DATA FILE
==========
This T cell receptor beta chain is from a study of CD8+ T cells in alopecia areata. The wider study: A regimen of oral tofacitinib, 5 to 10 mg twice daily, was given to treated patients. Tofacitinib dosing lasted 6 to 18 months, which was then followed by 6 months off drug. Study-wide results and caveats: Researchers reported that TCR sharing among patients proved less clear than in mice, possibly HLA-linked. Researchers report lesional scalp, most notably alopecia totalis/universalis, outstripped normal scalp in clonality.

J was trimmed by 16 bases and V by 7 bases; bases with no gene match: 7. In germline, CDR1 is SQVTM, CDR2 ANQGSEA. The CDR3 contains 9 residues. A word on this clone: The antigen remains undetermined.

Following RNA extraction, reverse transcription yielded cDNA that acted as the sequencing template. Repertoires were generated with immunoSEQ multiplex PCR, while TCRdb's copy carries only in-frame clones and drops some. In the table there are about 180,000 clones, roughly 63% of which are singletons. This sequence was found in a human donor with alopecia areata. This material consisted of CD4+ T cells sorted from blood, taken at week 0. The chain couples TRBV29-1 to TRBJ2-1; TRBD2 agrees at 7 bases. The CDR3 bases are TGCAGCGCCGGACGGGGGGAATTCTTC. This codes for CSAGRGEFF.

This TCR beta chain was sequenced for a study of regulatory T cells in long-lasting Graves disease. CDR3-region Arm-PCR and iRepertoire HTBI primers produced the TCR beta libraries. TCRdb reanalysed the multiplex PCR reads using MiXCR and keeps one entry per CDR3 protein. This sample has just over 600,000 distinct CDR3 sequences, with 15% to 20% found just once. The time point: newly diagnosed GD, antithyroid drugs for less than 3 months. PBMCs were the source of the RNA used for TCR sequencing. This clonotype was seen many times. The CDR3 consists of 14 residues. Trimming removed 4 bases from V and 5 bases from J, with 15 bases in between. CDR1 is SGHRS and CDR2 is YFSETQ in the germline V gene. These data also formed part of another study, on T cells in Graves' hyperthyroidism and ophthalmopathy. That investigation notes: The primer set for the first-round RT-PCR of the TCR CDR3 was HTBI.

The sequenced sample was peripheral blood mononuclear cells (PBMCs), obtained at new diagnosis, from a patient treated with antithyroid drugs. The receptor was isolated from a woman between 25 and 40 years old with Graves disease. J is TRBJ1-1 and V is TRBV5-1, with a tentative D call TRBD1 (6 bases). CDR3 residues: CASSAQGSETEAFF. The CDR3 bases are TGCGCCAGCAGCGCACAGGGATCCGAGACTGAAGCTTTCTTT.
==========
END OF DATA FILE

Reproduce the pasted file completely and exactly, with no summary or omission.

This T cell receptor beta chain is from a study of CD8+ T cells in alopecia areata. The wider study: A regimen of oral tofacitinib, 5 to 10 mg twice daily, was given to treated patients. Tofacitinib dosing lasted 6 to 18 months, which was then followed by 6 months off drug. Study-wide results and caveats: Researchers reported that TCR sharing among patients proved less clear than in mice, possibly HLA-linked. Researchers report lesional scalp, most notably alopecia totalis/universalis, outstripped normal scalp in clonality.

J was trimmed by 16 bases and V by 7 bases; bases with no gene match: 7. In germline, CDR1 is SQVTM, CDR2 ANQGSEA. The CDR3 contains 9 residues. A word on this clone: The antigen remains undetermined.

Following RNA extraction, reverse transcription yielded cDNA that acted as the sequencing template. Repertoires were generated with immunoSEQ multiplex PCR, while TCRdb's copy carries only in-frame clones and drops some. In the table there are about 180,000 clones, roughly 63% of which are singletons. This sequence was found in a human donor with alopecia areata. This material consisted of CD4+ T cells sorted from blood, taken at week 0. The chain couples TRBV29-1 to TRBJ2-1; TRBD2 agrees at 7 bases. The CDR3 bases are TGCAGCGCCGGACGGGGGGAATTCTTC. This codes for CSAGRGEFF.

This TCR beta chain was sequenced for a study of regulatory T cells in long-lasting Graves disease. CDR3-region Arm-PCR and iRepertoire HTBI primers produced the TCR beta libraries. TCRdb reanalysed the multiplex PCR reads using MiXCR and keeps one entry per CDR3 protein. This sample has just over 600,000 distinct CDR3 sequences, with 15% to 20% found just once. The time point: newly diagnosed GD, antithyroid drugs for less than 3 months. PBMCs were the source of the RNA used for TCR sequencing. This clonotype was seen many times. The CDR3 consists of 14 residues. Trimming removed 4 bases from V and 5 bases from J, with 15 bases in between. CDR1 is SGHRS and CDR2 is YFSETQ in the germline V gene. These data also formed part of another study, on T cells in Graves' hyperthyroidism and ophthalmopathy. That investigation notes: The primer set for the first-round RT-PCR of the TCR CDR3 was HTBI.

The sequenced sample was peripheral blood mononuclear cells (PBMCs), obtained at new diagnosis, from a patient treated with antithyroid drugs. The receptor was isolated from a woman between 25 and 40 years old with Graves disease. J is TRBJ1-1 and V is TRBV5-1, with a tentative D call TRBD1 (6 bases). CDR3 residues: CASSAQGSETEAFF. The CDR3 bases are TGCGCCAGCAGCGCACAGGGATCCGAGACTGAAGCTTTCTTT.